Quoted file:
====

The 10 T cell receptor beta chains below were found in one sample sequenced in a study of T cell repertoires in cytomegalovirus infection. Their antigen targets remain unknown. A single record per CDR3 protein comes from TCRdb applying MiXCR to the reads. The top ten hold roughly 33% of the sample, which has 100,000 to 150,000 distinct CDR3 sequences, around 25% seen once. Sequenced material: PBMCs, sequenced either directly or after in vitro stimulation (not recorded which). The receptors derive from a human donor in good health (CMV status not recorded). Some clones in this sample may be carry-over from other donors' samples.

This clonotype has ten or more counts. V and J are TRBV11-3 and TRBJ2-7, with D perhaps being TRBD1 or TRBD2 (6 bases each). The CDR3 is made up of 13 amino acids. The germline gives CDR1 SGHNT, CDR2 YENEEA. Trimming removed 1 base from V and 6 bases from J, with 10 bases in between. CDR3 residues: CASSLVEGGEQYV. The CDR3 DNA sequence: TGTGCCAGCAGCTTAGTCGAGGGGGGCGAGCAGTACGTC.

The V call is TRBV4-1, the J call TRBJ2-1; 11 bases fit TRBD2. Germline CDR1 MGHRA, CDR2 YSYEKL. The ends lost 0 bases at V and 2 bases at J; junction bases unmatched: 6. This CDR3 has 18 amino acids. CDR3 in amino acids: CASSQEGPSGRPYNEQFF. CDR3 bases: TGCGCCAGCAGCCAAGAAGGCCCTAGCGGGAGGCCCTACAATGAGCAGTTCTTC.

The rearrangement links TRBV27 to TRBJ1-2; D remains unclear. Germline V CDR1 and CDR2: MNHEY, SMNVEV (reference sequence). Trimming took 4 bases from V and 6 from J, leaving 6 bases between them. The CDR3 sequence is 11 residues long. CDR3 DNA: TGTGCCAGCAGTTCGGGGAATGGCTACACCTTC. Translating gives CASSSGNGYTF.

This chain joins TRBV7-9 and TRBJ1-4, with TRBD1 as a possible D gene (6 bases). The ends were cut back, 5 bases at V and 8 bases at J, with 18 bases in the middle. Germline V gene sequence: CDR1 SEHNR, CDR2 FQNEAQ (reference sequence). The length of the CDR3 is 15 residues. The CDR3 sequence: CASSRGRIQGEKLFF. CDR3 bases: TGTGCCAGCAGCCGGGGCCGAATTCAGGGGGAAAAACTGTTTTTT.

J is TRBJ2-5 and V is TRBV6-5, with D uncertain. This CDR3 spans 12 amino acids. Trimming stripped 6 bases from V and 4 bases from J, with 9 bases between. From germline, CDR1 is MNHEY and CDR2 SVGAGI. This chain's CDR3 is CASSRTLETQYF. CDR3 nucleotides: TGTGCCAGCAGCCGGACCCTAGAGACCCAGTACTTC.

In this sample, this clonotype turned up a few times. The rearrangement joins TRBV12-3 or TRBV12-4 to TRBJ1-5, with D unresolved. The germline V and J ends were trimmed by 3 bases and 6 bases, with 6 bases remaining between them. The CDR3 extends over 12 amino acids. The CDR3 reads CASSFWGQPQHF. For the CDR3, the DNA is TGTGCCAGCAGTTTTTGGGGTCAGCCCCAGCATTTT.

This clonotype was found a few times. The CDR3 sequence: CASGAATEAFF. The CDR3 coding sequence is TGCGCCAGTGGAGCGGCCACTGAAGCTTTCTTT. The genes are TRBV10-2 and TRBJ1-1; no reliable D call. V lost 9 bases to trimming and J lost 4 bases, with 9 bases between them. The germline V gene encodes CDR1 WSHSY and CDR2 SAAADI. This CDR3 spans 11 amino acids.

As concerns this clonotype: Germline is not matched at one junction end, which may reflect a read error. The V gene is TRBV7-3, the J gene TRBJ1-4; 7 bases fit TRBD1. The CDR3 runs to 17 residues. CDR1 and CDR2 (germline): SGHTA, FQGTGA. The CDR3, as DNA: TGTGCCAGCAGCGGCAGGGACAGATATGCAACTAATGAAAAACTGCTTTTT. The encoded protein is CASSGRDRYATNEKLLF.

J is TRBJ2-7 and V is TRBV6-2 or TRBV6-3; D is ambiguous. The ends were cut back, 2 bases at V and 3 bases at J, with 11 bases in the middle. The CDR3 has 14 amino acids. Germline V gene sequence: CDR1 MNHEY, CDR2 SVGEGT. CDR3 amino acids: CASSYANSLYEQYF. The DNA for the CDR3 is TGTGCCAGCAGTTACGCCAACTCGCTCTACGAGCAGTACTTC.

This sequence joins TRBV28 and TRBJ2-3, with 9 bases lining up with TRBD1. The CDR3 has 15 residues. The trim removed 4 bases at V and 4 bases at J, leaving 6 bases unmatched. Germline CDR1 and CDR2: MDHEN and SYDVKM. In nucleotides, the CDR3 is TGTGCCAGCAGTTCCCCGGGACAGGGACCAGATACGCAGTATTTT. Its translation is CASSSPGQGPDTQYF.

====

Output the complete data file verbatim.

The 10 T cell receptor beta chains below were found in one sample sequenced in a study of T cell repertoires in cytomegalovirus infection. Their antigen targets remain unknown. A single record per CDR3 protein comes from TCRdb applying MiXCR to the reads. The top ten hold roughly 33% of the sample, which has 100,000 to 150,000 distinct CDR3 sequences, around 25% seen once. Sequenced material: PBMCs, sequenced either directly or after in vitro stimulation (not recorded which). The receptors derive from a human donor in good health (CMV status not recorded). Some clones in this sample may be carry-over from other donors' samples.

This clonotype has ten or more counts. V and J are TRBV11-3 and TRBJ2-7, with D perhaps being TRBD1 or TRBD2 (6 bases each). The CDR3 is made up of 13 amino acids. The germline gives CDR1 SGHNT, CDR2 YENEEA. Trimming removed 1 base from V and 6 bases from J, with 10 bases in between. CDR3 residues: CASSLVEGGEQYV. The CDR3 DNA sequence: TGTGCCAGCAGCTTAGTCGAGGGGGGCGAGCAGTACGTC.

The V call is TRBV4-1, the J call TRBJ2-1; 11 bases fit TRBD2. Germline CDR1 MGHRA, CDR2 YSYEKL. The ends lost 0 bases at V and 2 bases at J; junction bases unmatched: 6. This CDR3 has 18 amino acids. CDR3 in amino acids: CASSQEGPSGRPYNEQFF. CDR3 bases: TGCGCCAGCAGCCAAGAAGGCCCTAGCGGGAGGCCCTACAATGAGCAGTTCTTC.

The rearrangement links TRBV27 to TRBJ1-2; D remains unclear. Germline V CDR1 and CDR2: MNHEY, SMNVEV (reference sequence). Trimming took 4 bases from V and 6 from J, leaving 6 bases between them. The CDR3 sequence is 11 residues long. CDR3 DNA: TGTGCCAGCAGTTCGGGGAATGGCTACACCTTC. Translating gives CASSSGNGYTF.

This chain joins TRBV7-9 and TRBJ1-4, with TRBD1 as a possible D gene (6 bases). The ends were cut back, 5 bases at V and 8 bases at J, with 18 bases in the middle. Germline V gene sequence: CDR1 SEHNR, CDR2 FQNEAQ (reference sequence). The length of the CDR3 is 15 residues. The CDR3 sequence: CASSRGRIQGEKLFF. CDR3 bases: TGTGCCAGCAGCCGGGGCCGAATTCAGGGGGAAAAACTGTTTTTT.

J is TRBJ2-5 and V is TRBV6-5, with D uncertain. This CDR3 spans 12 amino acids. Trimming stripped 6 bases from V and 4 bases from J, with 9 bases between. From germline, CDR1 is MNHEY and CDR2 SVGAGI. This chain's CDR3 is CASSRTLETQYF. CDR3 nucleotides: TGTGCCAGCAGCCGGACCCTAGAGACCCAGTACTTC.

In this sample, this clonotype turned up a few times. The rearrangement joins TRBV12-3 or TRBV12-4 to TRBJ1-5, with D unresolved. The germline V and J ends were trimmed by 3 bases and 6 bases, with 6 bases remaining between them. The CDR3 extends over 12 amino acids. The CDR3 reads CASSFWGQPQHF. For the CDR3, the DNA is TGTGCCAGCAGTTTTTGGGGTCAGCCCCAGCATTTT.

This clonotype was found a few times. The CDR3 sequence: CASGAATEAFF. The CDR3 coding sequence is TGCGCCAGTGGAGCGGCCACTGAAGCTTTCTTT. The genes are TRBV10-2 and TRBJ1-1; no reliable D call. V lost 9 bases to trimming and J lost 4 bases, with 9 bases between them. The germline V gene encodes CDR1 WSHSY and CDR2 SAAADI. This CDR3 spans 11 amino acids.

As concerns this clonotype: Germline is not matched at one junction end, which may reflect a read error. The V gene is TRBV7-3, the J gene TRBJ1-4; 7 bases fit TRBD1. The CDR3 runs to 17 residues. CDR1 and CDR2 (germline): SGHTA, FQGTGA. The CDR3, as DNA: TGTGCCAGCAGCGGCAGGGACAGATATGCAACTAATGAAAAACTGCTTTTT. The encoded protein is CASSGRDRYATNEKLLF.

J is TRBJ2-7 and V is TRBV6-2 or TRBV6-3; D is ambiguous. The ends were cut back, 2 bases at V and 3 bases at J, with 11 bases in the middle. The CDR3 has 14 amino acids. Germline V gene sequence: CDR1 MNHEY, CDR2 SVGEGT. CDR3 amino acids: CASSYANSLYEQYF. The DNA for the CDR3 is TGTGCCAGCAGTTACGCCAACTCGCTCTACGAGCAGTACTTC.

This sequence joins TRBV28 and TRBJ2-3, with 9 bases lining up with TRBD1. The CDR3 has 15 residues. The trim removed 4 bases at V and 4 bases at J, leaving 6 bases unmatched. Germline CDR1 and CDR2: MDHEN and SYDVKM. In nucleotides, the CDR3 is TGTGCCAGCAGTTCCCCGGGACAGGGACCAGATACGCAGTATTTT. Its translation is CASSSPGQGPDTQYF.